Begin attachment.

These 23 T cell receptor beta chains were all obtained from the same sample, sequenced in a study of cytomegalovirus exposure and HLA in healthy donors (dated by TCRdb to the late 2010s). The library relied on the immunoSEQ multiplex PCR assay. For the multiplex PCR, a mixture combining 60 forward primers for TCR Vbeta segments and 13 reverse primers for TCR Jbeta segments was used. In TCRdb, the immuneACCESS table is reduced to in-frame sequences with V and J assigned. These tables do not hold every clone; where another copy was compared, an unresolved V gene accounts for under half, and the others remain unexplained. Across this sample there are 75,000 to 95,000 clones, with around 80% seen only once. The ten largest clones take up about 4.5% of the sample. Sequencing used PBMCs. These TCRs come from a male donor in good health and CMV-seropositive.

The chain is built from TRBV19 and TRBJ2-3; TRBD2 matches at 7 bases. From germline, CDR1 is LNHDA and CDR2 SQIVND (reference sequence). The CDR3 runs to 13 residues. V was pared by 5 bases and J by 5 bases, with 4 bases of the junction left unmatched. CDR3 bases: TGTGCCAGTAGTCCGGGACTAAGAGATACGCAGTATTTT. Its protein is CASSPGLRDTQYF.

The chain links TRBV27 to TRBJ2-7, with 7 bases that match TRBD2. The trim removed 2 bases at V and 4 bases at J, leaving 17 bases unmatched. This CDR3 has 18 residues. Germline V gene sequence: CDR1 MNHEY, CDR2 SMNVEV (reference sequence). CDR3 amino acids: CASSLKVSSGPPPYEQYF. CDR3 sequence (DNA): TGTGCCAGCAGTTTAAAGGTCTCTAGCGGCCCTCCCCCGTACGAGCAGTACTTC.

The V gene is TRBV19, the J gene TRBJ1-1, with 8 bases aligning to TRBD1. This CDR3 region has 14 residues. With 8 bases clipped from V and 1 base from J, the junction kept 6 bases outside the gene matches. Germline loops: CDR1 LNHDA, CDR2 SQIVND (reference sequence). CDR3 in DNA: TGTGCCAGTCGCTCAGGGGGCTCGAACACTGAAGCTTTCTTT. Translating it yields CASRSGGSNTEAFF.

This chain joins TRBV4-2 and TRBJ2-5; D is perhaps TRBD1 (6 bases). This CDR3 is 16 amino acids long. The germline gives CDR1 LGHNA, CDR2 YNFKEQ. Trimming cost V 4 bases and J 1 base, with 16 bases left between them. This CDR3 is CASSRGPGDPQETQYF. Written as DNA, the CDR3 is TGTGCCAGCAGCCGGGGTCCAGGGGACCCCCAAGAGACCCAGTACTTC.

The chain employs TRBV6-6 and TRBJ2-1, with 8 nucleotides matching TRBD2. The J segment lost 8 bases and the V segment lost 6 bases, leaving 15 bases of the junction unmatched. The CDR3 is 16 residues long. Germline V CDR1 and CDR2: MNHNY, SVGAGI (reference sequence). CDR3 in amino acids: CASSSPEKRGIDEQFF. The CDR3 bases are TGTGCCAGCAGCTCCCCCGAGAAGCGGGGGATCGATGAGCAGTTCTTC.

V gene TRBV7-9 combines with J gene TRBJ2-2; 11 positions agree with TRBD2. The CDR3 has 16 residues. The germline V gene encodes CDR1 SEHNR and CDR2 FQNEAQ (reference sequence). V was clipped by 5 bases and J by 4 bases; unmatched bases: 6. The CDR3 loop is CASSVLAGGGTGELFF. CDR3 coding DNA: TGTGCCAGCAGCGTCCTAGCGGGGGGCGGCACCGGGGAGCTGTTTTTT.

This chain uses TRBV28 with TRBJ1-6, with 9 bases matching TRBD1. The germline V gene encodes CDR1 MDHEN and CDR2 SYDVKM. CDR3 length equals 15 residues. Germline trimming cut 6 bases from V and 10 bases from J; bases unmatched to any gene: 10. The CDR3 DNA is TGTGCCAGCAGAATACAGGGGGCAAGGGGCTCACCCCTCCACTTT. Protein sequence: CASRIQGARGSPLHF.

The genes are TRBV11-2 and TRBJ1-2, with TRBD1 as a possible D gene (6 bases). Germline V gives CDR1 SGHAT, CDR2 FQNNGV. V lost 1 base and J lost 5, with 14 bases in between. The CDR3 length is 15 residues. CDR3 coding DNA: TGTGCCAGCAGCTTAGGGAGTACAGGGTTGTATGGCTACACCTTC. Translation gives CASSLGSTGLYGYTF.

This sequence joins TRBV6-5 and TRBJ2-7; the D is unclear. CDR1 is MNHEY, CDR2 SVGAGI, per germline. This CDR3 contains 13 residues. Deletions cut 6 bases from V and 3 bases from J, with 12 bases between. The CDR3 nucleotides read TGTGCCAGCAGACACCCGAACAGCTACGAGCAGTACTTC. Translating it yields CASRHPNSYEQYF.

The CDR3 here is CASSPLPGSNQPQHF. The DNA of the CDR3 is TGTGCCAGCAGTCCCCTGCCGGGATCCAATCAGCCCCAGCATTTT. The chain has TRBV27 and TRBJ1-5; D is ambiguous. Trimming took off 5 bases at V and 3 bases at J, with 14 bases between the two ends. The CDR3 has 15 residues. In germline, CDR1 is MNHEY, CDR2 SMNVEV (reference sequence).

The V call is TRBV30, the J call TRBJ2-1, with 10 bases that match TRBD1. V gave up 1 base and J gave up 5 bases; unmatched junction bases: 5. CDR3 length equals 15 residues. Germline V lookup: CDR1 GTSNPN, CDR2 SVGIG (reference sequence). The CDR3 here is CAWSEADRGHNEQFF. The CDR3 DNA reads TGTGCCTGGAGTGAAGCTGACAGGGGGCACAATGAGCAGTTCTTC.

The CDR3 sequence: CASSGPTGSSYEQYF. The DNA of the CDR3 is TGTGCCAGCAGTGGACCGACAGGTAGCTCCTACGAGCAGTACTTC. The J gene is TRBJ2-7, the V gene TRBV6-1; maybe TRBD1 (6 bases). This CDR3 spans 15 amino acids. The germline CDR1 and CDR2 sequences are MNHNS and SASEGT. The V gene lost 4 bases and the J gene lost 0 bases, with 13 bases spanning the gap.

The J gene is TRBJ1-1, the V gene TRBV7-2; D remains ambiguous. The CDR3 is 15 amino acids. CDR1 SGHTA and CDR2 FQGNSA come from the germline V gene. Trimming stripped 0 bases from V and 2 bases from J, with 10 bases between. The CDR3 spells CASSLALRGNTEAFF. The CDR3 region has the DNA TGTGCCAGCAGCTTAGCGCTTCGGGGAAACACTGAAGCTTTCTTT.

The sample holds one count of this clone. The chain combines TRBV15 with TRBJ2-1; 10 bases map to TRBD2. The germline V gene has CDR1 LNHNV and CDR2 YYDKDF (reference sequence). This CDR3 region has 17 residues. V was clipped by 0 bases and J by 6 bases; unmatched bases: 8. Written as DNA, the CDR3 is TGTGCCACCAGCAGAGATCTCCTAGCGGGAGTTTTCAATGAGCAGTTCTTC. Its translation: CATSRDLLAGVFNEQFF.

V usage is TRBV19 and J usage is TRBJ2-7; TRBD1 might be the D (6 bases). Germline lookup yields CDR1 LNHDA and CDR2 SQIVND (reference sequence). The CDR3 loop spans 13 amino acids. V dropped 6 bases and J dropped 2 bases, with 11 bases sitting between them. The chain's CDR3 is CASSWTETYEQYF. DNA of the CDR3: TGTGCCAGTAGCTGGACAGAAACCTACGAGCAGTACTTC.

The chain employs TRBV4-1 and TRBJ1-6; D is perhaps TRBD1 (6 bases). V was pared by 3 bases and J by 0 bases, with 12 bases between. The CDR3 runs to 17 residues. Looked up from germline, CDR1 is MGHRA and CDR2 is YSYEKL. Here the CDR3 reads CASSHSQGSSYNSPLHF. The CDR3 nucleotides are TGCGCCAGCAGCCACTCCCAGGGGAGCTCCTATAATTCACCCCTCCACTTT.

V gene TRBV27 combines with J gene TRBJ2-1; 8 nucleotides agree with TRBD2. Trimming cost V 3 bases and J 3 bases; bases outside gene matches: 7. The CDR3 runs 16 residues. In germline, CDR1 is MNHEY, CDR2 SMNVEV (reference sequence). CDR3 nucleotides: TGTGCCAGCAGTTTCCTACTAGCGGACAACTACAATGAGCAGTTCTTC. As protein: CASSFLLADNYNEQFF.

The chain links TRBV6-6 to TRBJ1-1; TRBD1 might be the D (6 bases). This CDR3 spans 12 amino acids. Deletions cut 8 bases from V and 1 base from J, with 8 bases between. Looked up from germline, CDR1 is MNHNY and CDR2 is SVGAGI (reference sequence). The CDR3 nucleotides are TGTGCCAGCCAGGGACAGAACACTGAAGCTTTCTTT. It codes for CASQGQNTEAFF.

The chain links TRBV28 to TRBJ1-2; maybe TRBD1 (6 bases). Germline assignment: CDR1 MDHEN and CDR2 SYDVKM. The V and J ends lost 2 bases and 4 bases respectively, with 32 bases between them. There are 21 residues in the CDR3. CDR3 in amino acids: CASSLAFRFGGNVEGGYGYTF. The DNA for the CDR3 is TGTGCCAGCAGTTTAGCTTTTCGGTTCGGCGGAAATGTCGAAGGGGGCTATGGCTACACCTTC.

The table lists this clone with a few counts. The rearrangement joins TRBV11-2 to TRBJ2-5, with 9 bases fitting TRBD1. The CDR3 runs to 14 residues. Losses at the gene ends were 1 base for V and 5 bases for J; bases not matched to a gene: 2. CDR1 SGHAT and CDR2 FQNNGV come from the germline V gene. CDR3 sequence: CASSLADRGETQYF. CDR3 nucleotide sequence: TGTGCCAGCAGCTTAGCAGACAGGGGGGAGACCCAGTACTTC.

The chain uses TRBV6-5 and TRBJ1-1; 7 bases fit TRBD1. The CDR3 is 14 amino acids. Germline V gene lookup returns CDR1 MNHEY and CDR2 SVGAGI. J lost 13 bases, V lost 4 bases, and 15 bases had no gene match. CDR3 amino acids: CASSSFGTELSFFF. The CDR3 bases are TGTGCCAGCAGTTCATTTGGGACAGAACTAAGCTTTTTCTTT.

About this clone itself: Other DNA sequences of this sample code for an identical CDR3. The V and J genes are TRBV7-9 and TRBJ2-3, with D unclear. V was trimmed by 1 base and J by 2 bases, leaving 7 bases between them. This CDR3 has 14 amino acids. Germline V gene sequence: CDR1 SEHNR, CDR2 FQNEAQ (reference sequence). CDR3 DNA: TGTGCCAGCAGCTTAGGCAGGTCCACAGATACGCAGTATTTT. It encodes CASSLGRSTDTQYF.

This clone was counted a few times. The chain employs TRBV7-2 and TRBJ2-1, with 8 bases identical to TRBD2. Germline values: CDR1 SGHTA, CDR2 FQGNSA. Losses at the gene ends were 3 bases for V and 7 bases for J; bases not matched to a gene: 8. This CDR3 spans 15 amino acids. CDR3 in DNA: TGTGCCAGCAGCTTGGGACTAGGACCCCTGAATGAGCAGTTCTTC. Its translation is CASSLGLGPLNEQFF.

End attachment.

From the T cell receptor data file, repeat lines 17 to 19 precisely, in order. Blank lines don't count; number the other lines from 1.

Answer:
The chain employs TRBV4-1 and TRBJ1-6; D is perhaps TRBD1 (6 bases). V was pared by 3 bases and J by 0 bases, with 12 bases between. The CDR3 runs to 17 residues. Looked up from germline, CDR1 is MGHRA and CDR2 is YSYEKL. Here the CDR3 reads CASSHSQGSSYNSPLHF. The CDR3 nucleotides are TGCGCCAGCAGCCACTCCCAGGGGAGCTCCTATAATTCACCCCTCCACTTT.

V gene TRBV27 combines with J gene TRBJ2-1; 8 nucleotides agree with TRBD2. Trimming cost V 3 bases and J 3 bases; bases outside gene matches: 7. The CDR3 runs 16 residues. In germline, CDR1 is MNHEY, CDR2 SMNVEV (reference sequence). CDR3 nucleotides: TGTGCCAGCAGTTTCCTACTAGCGGACAACTACAATGAGCAGTTCTTC. As protein: CASSFLLADNYNEQFF.

The chain links TRBV6-6 to TRBJ1-1; TRBD1 might be the D (6 bases). This CDR3 spans 12 amino acids. Deletions cut 8 bases from V and 1 base from J, with 8 bases between. Looked up from germline, CDR1 is MNHNY and CDR2 is SVGAGI (reference sequence). The CDR3 nucleotides are TGTGCCAGCCAGGGACAGAACACTGAAGCTTTCTTT. It codes for CASQGQNTEAFF.